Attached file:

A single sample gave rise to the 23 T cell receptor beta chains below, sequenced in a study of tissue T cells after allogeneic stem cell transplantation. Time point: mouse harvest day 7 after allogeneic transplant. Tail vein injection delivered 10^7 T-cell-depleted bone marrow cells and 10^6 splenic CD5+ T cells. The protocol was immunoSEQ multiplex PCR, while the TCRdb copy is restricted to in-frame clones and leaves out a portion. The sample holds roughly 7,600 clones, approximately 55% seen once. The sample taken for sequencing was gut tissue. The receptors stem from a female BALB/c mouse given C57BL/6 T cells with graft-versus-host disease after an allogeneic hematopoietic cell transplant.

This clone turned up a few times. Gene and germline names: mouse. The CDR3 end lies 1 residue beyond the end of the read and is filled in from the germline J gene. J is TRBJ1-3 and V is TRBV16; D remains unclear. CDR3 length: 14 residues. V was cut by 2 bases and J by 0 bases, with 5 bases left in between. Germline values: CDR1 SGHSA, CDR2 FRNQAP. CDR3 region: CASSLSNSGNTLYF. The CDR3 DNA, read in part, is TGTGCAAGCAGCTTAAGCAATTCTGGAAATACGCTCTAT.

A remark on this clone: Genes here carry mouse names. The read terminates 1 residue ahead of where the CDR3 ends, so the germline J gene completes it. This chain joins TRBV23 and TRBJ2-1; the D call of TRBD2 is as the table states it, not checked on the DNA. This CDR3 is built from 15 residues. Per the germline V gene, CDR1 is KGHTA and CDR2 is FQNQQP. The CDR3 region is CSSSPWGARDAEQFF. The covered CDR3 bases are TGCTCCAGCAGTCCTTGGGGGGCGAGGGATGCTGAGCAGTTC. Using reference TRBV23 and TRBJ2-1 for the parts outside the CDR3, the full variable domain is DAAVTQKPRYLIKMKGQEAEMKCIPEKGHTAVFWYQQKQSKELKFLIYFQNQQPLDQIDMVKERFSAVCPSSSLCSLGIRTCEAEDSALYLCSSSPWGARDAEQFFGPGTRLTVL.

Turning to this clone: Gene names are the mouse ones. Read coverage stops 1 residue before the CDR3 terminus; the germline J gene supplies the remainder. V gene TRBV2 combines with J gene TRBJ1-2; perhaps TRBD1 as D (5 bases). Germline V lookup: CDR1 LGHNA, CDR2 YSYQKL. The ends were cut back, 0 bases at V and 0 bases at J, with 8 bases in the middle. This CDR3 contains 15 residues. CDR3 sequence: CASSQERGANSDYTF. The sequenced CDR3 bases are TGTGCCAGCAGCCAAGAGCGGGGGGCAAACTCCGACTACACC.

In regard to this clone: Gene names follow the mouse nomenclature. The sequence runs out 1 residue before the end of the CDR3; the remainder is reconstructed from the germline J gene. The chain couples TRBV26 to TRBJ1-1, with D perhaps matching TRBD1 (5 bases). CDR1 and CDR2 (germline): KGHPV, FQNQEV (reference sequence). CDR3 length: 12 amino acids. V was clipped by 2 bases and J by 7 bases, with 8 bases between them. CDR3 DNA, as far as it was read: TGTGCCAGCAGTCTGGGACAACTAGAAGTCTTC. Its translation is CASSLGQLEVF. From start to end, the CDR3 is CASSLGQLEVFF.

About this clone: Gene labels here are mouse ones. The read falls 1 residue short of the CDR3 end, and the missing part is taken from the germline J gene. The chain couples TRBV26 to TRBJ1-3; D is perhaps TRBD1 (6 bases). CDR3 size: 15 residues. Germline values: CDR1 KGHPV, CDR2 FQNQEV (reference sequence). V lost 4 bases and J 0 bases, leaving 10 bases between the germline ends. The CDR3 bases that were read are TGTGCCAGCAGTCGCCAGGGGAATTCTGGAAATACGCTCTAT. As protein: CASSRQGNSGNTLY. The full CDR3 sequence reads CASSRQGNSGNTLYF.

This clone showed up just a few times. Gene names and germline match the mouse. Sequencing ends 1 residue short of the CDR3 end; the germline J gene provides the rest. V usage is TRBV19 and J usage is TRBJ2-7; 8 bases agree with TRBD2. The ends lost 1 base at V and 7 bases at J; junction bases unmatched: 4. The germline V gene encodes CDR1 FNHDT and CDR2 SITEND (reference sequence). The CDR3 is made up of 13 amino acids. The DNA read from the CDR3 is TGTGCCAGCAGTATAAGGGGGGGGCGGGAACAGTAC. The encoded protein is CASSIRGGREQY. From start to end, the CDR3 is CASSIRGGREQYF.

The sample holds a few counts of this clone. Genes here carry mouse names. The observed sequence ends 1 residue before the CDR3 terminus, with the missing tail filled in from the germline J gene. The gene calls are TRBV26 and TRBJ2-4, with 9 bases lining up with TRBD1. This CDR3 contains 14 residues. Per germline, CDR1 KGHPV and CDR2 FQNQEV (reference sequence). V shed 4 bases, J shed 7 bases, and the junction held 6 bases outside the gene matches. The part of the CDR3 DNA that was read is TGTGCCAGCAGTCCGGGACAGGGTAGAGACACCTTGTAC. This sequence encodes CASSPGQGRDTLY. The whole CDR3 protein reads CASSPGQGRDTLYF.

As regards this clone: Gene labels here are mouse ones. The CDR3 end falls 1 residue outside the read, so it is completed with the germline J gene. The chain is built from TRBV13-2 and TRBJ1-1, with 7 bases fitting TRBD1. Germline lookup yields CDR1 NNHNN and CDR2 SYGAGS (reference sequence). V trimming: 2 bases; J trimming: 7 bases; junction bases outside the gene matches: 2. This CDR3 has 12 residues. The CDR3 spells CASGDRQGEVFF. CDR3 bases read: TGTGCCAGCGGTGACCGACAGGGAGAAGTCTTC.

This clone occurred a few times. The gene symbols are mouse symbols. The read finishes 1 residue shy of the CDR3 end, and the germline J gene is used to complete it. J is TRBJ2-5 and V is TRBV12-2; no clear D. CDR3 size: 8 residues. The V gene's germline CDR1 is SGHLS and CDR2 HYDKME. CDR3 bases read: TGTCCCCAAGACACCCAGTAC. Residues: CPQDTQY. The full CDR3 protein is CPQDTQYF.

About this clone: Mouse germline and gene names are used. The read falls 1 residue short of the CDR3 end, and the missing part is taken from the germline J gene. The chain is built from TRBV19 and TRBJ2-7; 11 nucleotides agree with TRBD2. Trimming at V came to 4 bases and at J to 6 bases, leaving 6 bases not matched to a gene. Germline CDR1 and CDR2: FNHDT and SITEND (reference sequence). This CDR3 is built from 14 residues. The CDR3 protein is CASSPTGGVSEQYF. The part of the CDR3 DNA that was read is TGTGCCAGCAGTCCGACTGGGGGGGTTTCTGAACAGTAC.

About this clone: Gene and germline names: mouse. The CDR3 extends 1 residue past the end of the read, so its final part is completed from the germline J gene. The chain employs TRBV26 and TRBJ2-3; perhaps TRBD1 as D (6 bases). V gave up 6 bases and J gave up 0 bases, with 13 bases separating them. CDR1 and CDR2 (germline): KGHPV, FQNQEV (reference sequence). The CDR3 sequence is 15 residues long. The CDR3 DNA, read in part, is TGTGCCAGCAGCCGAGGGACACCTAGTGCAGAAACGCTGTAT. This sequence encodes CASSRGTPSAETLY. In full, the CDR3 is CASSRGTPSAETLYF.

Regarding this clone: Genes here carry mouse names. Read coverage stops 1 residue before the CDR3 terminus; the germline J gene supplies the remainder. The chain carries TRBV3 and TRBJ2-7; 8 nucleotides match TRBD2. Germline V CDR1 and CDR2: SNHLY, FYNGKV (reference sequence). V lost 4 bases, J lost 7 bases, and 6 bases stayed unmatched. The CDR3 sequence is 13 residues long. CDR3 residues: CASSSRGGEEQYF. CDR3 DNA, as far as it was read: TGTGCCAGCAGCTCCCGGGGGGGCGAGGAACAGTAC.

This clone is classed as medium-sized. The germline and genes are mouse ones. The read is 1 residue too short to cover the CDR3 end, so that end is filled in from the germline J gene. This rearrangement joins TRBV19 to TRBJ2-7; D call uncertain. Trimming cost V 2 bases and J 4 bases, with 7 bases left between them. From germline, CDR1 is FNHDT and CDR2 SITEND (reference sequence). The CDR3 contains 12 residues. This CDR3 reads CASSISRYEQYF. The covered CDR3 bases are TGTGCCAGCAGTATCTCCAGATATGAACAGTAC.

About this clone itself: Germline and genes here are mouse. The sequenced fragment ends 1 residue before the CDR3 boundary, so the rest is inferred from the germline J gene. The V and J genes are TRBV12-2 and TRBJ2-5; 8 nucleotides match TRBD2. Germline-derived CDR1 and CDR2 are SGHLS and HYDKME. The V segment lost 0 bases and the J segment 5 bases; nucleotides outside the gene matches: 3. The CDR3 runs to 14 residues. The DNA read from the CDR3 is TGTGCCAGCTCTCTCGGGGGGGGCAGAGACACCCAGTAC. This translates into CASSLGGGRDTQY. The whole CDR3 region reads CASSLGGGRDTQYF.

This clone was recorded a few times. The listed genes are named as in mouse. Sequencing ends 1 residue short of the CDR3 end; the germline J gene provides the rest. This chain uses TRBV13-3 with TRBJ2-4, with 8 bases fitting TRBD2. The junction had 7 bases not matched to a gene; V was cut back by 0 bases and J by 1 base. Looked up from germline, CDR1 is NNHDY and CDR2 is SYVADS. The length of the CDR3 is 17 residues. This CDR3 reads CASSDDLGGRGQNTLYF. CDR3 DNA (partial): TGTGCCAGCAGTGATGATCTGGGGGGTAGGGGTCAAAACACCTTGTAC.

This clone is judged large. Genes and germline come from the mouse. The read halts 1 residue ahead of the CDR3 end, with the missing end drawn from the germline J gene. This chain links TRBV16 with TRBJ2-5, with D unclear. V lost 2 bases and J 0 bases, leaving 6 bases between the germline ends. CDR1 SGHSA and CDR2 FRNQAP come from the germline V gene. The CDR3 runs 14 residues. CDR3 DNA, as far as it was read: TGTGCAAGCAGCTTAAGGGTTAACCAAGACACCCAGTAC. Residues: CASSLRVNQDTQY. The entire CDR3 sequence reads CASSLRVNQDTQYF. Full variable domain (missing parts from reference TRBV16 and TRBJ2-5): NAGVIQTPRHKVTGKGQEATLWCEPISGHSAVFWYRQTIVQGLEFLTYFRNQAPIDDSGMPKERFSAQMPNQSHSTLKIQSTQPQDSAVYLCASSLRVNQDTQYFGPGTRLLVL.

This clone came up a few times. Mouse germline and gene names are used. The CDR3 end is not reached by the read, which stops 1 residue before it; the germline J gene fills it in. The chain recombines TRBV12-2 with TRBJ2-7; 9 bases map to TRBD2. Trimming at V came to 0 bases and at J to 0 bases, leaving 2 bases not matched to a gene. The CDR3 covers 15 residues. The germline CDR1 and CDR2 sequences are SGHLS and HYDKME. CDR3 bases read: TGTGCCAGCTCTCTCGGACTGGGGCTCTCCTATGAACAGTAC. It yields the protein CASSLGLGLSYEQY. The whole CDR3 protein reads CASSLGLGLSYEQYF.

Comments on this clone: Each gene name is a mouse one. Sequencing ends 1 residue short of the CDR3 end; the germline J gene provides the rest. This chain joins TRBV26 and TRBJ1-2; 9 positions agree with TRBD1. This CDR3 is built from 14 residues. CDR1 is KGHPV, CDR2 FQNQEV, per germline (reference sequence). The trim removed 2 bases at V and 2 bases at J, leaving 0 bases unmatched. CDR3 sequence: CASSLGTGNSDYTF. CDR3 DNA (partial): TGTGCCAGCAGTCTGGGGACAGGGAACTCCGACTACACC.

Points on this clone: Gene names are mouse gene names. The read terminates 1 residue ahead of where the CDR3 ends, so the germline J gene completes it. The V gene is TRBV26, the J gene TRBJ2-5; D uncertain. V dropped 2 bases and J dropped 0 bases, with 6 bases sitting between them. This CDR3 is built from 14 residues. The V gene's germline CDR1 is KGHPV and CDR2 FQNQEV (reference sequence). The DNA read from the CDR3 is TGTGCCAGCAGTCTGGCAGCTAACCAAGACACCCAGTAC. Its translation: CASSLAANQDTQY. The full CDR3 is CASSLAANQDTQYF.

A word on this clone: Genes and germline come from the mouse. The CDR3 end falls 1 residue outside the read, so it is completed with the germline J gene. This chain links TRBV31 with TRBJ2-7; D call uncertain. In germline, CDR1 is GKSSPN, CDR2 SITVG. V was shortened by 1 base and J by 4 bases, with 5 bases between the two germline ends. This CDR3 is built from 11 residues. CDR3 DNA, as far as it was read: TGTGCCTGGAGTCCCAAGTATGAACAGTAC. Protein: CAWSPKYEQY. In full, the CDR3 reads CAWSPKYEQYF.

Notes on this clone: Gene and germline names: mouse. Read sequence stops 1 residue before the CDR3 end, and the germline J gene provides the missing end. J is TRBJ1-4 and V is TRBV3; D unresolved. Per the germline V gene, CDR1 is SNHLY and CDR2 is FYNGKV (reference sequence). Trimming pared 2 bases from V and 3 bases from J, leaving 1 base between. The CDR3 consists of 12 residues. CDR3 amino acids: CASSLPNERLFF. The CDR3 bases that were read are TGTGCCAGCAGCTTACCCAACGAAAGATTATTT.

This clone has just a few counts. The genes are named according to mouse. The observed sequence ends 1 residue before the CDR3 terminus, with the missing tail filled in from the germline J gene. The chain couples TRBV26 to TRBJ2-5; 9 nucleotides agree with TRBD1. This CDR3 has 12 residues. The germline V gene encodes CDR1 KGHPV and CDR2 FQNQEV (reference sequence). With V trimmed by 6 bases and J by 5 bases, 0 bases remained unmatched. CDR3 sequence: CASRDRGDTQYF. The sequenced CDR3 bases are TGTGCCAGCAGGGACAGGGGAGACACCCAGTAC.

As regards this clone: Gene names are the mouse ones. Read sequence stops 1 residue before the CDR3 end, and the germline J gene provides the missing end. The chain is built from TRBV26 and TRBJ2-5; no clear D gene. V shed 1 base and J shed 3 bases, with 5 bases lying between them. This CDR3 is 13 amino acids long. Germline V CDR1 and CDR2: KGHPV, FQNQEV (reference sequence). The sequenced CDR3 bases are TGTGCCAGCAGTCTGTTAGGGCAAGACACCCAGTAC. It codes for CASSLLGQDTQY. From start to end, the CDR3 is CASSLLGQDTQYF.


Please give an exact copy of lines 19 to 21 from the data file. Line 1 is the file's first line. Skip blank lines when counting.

Comments on this clone: Each gene name is a mouse one. Sequencing ends 1 residue short of the CDR3 end; the germline J gene provides the rest. This chain joins TRBV26 and TRBJ1-2; 9 positions agree with TRBD1. This CDR3 is built from 14 residues. CDR1 is KGHPV, CDR2 FQNQEV, per germline (reference sequence). The trim removed 2 bases at V and 2 bases at J, leaving 0 bases unmatched. CDR3 sequence: CASSLGTGNSDYTF. CDR3 DNA (partial): TGTGCCAGCAGTCTGGGGACAGGGAACTCCGACTACACC.

Points on this clone: Gene names are mouse gene names. The read terminates 1 residue ahead of where the CDR3 ends, so the germline J gene completes it. The V gene is TRBV26, the J gene TRBJ2-5; D uncertain. V dropped 2 bases and J dropped 0 bases, with 6 bases sitting between them. This CDR3 is built from 14 residues. The V gene's germline CDR1 is KGHPV and CDR2 FQNQEV (reference sequence). The DNA read from the CDR3 is TGTGCCAGCAGTCTGGCAGCTAACCAAGACACCCAGTAC. Its translation: CASSLAANQDTQY. The full CDR3 is CASSLAANQDTQYF.

A word on this clone: Genes and germline come from the mouse. The CDR3 end falls 1 residue outside the read, so it is completed with the germline J gene. This chain links TRBV31 with TRBJ2-7; D call uncertain. In germline, CDR1 is GKSSPN, CDR2 SITVG. V was shortened by 1 base and J by 4 bases, with 5 bases between the two germline ends. This CDR3 is built from 11 residues. CDR3 DNA, as far as it was read: TGTGCCTGGAGTCCCAAGTATGAACAGTAC. Protein: CAWSPKYEQY. In full, the CDR3 reads CAWSPKYEQYF.